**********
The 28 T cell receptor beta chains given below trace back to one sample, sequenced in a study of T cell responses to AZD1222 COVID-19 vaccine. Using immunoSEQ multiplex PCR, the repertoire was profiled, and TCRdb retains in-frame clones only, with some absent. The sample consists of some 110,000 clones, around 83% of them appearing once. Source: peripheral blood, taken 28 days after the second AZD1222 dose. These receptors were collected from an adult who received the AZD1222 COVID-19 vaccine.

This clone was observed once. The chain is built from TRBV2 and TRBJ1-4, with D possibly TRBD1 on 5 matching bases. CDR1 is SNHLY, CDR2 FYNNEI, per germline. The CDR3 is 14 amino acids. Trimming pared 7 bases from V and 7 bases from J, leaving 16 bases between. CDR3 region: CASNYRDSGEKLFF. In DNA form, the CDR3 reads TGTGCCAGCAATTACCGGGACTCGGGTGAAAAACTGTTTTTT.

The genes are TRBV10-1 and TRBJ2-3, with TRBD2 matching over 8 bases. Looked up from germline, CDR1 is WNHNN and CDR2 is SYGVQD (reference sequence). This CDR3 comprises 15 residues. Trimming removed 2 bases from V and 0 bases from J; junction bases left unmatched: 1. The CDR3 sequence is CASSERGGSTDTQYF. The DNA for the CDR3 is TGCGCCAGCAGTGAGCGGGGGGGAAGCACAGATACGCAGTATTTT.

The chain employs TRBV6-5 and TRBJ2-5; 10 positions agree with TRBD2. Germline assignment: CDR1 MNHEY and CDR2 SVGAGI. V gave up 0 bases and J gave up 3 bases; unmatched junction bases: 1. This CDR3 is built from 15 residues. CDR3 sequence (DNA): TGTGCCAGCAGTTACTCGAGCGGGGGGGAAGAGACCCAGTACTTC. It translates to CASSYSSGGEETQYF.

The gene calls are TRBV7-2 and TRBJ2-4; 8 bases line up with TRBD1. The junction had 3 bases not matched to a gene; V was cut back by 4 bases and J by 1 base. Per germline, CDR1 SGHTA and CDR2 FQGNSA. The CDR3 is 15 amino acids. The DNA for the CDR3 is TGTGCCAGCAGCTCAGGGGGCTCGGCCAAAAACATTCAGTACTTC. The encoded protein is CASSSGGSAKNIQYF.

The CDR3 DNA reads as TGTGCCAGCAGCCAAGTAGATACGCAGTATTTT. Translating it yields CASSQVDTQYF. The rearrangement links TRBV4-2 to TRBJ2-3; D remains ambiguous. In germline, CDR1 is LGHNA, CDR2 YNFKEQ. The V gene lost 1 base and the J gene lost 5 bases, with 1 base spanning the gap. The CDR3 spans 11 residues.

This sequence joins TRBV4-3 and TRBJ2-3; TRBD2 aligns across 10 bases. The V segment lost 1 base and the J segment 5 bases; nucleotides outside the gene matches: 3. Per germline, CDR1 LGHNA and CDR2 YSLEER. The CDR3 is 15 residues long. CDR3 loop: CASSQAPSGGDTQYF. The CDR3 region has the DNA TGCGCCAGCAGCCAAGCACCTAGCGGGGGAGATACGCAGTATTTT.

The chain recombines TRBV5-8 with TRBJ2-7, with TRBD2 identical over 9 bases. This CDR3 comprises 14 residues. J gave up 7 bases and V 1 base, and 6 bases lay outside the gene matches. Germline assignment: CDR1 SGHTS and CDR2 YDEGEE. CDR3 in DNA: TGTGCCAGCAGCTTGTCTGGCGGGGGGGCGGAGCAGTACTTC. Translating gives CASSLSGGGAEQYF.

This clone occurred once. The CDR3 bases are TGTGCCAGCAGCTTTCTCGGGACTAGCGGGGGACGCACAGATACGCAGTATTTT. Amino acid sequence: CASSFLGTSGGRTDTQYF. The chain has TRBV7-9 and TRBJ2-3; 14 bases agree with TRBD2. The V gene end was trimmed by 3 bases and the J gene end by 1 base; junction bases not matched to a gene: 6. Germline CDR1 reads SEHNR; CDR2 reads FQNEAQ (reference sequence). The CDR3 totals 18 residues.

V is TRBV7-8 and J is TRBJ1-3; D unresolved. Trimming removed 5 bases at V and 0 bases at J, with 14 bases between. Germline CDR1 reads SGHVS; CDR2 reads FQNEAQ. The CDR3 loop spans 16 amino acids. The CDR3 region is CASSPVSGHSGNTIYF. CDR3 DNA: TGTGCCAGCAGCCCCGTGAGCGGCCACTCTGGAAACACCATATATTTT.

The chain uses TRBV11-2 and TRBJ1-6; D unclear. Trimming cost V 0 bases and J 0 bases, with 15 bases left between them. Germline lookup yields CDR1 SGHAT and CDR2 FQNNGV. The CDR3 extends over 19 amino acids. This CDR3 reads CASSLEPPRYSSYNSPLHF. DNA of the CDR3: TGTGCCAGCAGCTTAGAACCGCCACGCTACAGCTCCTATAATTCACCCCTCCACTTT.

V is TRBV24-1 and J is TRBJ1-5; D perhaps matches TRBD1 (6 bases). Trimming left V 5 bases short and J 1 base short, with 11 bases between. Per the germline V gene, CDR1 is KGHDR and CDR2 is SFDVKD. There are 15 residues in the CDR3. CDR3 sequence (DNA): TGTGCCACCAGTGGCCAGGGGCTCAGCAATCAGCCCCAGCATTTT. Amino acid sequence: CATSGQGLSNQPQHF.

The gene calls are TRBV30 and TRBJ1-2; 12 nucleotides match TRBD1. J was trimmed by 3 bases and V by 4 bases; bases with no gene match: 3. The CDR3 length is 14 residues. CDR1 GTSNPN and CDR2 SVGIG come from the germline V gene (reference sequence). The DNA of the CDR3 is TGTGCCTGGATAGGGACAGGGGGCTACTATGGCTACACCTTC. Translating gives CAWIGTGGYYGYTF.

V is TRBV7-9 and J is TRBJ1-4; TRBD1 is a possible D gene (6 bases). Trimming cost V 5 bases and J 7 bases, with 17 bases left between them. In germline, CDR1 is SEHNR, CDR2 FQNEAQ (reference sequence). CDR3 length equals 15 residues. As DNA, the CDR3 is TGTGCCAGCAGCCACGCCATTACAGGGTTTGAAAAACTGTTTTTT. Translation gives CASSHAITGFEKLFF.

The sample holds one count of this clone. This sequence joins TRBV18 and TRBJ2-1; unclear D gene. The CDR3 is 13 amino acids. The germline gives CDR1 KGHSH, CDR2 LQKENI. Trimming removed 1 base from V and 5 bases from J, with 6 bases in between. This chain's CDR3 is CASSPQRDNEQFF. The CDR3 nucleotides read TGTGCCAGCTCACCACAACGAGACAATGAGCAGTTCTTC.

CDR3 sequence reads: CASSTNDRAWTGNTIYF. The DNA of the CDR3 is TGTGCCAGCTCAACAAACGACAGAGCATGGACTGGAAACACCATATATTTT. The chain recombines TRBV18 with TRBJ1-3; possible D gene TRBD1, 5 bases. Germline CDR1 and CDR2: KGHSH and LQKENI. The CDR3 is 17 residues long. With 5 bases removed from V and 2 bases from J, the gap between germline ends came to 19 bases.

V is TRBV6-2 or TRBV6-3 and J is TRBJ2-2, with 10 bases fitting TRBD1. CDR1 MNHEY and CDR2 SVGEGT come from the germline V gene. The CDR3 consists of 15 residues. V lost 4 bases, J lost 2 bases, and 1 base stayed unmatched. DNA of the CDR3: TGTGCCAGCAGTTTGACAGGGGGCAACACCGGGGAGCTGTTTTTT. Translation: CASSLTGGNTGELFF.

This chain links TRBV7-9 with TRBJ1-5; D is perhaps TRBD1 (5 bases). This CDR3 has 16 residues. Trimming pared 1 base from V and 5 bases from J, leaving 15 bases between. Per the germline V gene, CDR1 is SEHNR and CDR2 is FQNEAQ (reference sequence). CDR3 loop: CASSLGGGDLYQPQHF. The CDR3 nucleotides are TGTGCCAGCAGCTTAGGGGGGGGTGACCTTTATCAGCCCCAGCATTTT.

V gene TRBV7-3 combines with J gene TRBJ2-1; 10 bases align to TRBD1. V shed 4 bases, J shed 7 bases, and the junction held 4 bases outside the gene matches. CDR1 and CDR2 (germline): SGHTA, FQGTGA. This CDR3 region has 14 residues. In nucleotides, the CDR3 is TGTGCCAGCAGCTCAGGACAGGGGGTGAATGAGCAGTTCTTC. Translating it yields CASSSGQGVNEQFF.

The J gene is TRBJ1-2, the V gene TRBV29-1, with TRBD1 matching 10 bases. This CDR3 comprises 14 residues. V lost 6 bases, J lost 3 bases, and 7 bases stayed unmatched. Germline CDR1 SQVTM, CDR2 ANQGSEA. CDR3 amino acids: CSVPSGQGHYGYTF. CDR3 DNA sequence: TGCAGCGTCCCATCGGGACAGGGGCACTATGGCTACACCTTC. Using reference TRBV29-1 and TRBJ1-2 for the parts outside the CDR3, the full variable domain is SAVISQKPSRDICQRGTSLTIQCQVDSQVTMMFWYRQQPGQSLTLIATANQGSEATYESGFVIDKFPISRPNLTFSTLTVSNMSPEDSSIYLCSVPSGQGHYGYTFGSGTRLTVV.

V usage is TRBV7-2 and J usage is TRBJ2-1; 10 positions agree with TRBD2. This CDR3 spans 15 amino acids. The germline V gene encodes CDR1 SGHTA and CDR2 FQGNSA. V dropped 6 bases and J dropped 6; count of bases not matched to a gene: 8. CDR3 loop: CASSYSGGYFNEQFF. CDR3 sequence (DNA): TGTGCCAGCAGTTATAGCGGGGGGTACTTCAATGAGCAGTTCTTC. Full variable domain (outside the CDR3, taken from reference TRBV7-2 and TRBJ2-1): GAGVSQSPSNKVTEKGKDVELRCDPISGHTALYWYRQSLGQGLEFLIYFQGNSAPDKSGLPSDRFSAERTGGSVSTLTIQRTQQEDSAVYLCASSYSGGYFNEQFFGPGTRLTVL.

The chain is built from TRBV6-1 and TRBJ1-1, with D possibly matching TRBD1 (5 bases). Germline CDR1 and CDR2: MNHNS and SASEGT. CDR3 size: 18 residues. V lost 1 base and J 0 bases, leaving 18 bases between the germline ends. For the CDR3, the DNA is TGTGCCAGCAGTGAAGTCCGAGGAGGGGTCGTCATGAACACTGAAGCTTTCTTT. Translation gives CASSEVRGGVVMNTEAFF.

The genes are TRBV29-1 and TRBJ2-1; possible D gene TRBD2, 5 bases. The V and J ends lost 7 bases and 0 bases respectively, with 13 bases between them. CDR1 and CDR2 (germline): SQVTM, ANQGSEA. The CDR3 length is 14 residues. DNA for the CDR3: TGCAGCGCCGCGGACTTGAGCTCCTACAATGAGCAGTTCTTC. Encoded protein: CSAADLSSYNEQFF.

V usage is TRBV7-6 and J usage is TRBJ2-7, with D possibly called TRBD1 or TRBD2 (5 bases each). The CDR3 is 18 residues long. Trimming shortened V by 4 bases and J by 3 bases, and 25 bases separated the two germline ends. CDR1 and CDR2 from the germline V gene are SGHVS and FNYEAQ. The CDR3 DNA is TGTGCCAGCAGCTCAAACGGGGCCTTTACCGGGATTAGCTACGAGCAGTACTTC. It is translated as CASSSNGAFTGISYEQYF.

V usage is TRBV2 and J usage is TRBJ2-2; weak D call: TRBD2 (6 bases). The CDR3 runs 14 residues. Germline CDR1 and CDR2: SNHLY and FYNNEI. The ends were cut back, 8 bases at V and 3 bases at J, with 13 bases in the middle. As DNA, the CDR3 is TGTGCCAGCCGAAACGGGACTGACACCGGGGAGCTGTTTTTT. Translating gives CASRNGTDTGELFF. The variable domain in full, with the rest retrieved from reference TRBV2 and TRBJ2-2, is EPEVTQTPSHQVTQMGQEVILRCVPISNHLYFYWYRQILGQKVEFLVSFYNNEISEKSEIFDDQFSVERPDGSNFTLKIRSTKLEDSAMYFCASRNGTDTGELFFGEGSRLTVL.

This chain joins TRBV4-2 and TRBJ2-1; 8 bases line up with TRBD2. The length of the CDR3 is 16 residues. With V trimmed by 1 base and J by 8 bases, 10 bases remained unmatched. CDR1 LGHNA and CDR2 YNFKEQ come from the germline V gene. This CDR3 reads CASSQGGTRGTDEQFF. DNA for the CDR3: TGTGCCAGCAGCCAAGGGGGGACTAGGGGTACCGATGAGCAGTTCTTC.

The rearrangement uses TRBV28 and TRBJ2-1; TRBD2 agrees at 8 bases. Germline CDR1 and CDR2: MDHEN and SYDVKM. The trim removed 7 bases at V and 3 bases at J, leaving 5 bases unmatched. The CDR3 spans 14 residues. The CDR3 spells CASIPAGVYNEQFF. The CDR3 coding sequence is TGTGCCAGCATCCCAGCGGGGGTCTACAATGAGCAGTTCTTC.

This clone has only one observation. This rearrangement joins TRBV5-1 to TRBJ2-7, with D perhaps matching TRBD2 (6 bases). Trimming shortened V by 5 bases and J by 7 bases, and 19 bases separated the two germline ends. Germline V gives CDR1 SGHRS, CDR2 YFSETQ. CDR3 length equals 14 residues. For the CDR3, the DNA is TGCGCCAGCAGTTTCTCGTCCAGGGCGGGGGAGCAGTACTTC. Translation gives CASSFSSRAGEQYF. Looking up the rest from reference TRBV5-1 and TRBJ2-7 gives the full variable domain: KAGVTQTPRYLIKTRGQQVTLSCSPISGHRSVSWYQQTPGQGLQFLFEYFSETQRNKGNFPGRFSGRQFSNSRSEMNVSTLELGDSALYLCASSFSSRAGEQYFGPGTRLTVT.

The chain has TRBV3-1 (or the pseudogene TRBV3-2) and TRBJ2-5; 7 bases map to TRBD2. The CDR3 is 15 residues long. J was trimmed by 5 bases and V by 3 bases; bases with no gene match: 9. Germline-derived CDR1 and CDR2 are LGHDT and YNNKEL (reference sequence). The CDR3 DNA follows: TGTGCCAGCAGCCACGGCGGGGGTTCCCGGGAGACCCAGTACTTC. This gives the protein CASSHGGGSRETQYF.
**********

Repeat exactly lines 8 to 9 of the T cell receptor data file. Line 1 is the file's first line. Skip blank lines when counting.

The chain recombines TRBV5-8 with TRBJ2-7, with TRBD2 identical over 9 bases. This CDR3 comprises 14 residues. J gave up 7 bases and V 1 base, and 6 bases lay outside the gene matches. Germline assignment: CDR1 SGHTS and CDR2 YDEGEE. CDR3 in DNA: TGTGCCAGCAGCTTGTCTGGCGGGGGGGCGGAGCAGTACTTC. Translating gives CASSLSGGGAEQYF.

This clone occurred once. The CDR3 bases are TGTGCCAGCAGCTTTCTCGGGACTAGCGGGGGACGCACAGATACGCAGTATTTT. Amino acid sequence: CASSFLGTSGGRTDTQYF. The chain has TRBV7-9 and TRBJ2-3; 14 bases agree with TRBD2. The V gene end was trimmed by 3 bases and the J gene end by 1 base; junction bases not matched to a gene: 6. Germline CDR1 reads SEHNR; CDR2 reads FQNEAQ (reference sequence). The CDR3 totals 18 residues.